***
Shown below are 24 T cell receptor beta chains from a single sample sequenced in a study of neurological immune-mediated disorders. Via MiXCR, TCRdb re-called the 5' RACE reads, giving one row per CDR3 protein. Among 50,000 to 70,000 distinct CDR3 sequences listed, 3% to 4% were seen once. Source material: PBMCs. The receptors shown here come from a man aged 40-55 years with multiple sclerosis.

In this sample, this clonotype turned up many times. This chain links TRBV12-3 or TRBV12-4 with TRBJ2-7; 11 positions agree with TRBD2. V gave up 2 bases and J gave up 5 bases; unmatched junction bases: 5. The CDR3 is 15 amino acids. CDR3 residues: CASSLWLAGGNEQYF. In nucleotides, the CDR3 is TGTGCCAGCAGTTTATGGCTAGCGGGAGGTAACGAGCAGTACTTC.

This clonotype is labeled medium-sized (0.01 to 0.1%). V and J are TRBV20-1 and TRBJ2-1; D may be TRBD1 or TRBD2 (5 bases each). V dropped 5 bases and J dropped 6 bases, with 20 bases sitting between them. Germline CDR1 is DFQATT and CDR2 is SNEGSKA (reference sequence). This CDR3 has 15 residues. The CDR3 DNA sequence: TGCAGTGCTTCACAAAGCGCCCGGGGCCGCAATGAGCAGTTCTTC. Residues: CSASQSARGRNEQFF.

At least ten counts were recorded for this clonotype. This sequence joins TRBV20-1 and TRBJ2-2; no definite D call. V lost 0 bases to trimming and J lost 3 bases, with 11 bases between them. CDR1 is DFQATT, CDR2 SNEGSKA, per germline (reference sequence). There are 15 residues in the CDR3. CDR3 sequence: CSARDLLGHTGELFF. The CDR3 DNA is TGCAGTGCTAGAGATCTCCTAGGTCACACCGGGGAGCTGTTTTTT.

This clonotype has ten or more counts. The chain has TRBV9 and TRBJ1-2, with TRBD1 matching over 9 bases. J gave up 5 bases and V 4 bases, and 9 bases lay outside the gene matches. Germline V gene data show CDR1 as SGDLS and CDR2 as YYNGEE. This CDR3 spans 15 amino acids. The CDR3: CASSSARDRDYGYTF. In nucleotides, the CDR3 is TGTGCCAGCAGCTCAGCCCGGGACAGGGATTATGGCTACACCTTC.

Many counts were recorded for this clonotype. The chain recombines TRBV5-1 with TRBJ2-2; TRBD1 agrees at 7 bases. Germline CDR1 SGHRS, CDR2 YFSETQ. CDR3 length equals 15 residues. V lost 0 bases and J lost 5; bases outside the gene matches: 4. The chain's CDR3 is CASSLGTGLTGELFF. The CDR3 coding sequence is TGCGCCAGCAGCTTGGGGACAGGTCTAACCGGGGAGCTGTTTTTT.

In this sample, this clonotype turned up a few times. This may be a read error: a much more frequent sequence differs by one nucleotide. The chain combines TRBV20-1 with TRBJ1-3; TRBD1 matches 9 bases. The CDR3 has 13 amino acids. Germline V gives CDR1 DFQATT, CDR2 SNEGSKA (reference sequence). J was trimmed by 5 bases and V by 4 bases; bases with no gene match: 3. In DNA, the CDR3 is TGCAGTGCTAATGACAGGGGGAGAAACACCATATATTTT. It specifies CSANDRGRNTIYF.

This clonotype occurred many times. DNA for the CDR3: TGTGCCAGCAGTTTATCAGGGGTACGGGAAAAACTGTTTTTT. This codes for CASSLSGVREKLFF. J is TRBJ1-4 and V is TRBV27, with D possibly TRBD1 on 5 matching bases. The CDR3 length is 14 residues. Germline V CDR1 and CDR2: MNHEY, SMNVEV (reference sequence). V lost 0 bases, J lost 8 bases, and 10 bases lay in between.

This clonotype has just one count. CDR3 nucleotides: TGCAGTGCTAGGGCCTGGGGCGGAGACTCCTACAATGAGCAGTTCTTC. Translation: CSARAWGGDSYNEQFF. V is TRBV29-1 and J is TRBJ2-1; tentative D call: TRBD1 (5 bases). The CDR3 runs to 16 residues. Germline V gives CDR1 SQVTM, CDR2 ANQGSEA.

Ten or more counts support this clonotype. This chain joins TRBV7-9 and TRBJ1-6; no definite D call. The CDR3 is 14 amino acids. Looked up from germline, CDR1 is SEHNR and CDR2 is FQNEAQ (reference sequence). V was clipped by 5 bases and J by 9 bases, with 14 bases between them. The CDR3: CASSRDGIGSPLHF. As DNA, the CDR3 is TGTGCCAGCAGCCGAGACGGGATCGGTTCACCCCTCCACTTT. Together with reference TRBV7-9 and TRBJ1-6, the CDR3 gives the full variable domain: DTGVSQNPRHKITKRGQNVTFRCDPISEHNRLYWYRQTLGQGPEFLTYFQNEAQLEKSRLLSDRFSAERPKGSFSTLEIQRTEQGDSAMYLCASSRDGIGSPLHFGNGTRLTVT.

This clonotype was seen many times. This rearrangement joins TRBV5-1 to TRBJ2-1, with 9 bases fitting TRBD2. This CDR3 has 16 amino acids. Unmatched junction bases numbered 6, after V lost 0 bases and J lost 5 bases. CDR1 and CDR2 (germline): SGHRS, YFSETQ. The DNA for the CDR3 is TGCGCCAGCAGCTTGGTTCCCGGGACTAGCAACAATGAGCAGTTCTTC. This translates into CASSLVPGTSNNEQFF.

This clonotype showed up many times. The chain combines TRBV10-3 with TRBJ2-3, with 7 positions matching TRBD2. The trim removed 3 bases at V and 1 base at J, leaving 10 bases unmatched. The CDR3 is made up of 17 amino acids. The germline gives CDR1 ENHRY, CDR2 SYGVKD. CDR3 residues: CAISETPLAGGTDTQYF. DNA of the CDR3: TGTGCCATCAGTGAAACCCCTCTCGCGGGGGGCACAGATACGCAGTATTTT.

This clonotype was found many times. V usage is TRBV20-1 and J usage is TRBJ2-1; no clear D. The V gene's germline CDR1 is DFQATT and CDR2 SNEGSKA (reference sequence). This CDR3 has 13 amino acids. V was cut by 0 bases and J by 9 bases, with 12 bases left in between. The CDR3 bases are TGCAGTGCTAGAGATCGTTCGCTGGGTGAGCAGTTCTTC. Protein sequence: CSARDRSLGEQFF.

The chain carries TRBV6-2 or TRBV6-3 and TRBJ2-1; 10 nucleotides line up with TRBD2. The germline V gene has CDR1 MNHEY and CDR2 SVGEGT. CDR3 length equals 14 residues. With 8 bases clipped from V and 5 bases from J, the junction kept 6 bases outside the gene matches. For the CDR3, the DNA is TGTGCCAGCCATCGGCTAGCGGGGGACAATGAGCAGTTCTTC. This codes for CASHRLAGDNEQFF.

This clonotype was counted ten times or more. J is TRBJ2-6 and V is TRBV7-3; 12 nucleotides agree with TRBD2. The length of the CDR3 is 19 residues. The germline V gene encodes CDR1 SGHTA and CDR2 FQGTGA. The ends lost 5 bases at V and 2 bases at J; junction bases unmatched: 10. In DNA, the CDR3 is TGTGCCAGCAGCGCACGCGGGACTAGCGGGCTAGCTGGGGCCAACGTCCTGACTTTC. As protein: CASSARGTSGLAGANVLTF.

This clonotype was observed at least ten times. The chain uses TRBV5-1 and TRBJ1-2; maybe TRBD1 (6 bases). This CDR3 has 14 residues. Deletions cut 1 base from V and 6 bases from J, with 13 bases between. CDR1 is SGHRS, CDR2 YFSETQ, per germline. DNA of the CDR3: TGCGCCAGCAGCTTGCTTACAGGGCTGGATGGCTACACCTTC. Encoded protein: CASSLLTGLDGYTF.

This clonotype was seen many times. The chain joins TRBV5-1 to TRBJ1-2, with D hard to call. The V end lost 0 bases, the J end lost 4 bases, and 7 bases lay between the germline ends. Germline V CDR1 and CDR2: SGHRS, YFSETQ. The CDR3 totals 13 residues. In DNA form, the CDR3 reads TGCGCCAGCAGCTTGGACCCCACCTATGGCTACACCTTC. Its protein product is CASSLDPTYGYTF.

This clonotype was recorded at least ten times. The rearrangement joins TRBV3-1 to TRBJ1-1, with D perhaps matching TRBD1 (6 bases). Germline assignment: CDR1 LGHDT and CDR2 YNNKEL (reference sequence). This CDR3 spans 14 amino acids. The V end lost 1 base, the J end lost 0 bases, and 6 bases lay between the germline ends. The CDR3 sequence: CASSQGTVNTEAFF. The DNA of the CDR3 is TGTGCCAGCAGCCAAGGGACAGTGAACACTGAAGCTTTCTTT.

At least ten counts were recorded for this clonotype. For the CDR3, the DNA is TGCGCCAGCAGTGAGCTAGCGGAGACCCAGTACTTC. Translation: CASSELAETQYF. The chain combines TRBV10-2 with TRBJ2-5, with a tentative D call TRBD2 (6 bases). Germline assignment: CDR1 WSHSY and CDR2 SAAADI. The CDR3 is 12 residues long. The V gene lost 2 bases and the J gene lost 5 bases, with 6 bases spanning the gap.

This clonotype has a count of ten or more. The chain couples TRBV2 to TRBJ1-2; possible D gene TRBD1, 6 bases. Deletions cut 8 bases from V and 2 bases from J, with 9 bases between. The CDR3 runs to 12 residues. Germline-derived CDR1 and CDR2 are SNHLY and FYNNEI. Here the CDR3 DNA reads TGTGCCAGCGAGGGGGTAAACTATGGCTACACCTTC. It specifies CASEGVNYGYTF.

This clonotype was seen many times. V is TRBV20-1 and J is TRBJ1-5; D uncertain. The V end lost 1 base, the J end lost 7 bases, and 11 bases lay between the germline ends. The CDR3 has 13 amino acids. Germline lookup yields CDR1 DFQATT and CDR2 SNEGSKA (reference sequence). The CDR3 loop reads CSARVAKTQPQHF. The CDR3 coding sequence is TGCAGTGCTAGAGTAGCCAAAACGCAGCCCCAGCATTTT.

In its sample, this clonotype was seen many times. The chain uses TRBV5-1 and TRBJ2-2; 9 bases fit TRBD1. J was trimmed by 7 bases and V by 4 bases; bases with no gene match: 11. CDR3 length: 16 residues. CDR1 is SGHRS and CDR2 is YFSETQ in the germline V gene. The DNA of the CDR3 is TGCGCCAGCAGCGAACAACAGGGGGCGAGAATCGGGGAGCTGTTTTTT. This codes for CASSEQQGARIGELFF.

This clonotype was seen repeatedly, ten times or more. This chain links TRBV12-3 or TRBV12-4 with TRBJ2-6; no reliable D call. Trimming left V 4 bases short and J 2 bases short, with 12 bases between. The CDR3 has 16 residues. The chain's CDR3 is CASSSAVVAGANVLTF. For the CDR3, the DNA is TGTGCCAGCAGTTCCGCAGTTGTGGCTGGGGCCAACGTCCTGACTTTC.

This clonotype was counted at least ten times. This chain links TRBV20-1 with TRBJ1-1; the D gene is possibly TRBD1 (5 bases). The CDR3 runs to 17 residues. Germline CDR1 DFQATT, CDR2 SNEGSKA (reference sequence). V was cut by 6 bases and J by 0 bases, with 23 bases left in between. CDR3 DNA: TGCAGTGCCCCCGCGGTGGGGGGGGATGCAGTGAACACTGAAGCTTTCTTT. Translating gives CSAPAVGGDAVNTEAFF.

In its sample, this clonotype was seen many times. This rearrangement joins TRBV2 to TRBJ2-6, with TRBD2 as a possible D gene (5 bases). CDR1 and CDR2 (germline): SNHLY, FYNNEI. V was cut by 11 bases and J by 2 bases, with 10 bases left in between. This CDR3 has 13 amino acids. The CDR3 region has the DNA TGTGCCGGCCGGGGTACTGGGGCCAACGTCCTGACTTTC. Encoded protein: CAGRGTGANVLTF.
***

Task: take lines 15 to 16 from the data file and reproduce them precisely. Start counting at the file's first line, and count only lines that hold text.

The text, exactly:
This clonotype was counted ten times or more. J is TRBJ2-6 and V is TRBV7-3; 12 nucleotides agree with TRBD2. The length of the CDR3 is 19 residues. The germline V gene encodes CDR1 SGHTA and CDR2 FQGTGA. The ends lost 5 bases at V and 2 bases at J; junction bases unmatched: 10. In DNA, the CDR3 is TGTGCCAGCAGCGCACGCGGGACTAGCGGGCTAGCTGGGGCCAACGTCCTGACTTTC. As protein: CASSARGTSGLAGANVLTF.

This clonotype was observed at least ten times. The chain uses TRBV5-1 and TRBJ1-2; maybe TRBD1 (6 bases). This CDR3 has 14 residues. Deletions cut 1 base from V and 6 bases from J, with 13 bases between. CDR1 is SGHRS, CDR2 YFSETQ, per germline. DNA of the CDR3: TGCGCCAGCAGCTTGCTTACAGGGCTGGATGGCTACACCTTC. Encoded protein: CASSLLTGLDGYTF.